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Portrait of Khuda-Banda Khan, son of Amir-ul-umara

circa 1720-1750


Unknown Artist

  • Details

    Place where the work was made
    North India India
    Late Mughal circa 1720 - 1857 → India
    circa 1720-1750
    Media categories
    Miniature , Painting , Watercolour
    Materials used
    watercolour on paper
    20.0 x 13.5 cm image; 22.5 x 16.0 cm sheet
    Signature & date

    Not signed. Not dated.

    Purchased 1962
    Not on display
    Accession number

    Reproduction requests

  • About

    Portraits of the royal ruler and his associates were among the most popular of all Indian painting commissions. Under Mughal patronage, realistic portraits were preferred. However, they did not show concern for the effects of light and shade and instead emphasised the features of the face and clothing through detailed brush work.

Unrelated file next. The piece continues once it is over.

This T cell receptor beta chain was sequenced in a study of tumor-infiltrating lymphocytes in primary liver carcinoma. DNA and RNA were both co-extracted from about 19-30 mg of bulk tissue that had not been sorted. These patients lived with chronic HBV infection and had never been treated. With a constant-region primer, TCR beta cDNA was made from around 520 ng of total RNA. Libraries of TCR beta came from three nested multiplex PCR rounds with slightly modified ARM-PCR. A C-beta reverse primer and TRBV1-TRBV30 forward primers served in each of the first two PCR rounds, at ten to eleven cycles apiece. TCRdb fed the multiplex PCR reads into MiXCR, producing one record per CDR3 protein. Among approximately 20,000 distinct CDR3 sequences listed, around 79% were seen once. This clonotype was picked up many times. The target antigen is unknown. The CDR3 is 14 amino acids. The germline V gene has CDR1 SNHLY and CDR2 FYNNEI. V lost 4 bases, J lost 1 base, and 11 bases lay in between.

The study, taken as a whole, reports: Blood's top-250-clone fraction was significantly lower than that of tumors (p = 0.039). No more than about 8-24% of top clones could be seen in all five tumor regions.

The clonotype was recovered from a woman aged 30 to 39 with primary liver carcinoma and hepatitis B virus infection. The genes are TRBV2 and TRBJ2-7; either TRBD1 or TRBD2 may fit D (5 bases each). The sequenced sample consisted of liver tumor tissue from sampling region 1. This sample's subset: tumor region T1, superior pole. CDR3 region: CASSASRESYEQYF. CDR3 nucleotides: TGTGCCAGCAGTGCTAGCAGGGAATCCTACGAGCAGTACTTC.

Once the outward form and the accompanying pictorial motifs, like a sword or a book used to indicate the ruler’s attributes, triumphs or character were established by a master they were copied by others thus establishing a convention and an easily recognisable portrait of the ruler. In this way portraits of nobility and courtiers were made within an established set of standard compositions. These forms even survived into the Company School patronised by the British rulers and officers of the East India Company.

    For instance, portraits set in the palace usually show the ruler against a plain background, standing looking out from a window, separated from his subjects, or relaxing seated against a bolster on a mat, maybe even smoking a hookah. In outdoor setting he might be seen mounted on a horse or elephant leading the hunt or battle as a sign of his power and leadership, or seated with a lover, holding a flower as a sign of his cultured and sensitive nature.

    Amir-ul-umra Ali Mardan Khan the father of the subject of this portrait, Khuda-banda Khan, was appointed the governor of Kashmir by Shahjahan. He was a general and nobleman held in great esteem by Shahjahan.

  • Exhibition history

    Shown in 3 exhibitions

  • Bibliography

    Referenced in 2 publications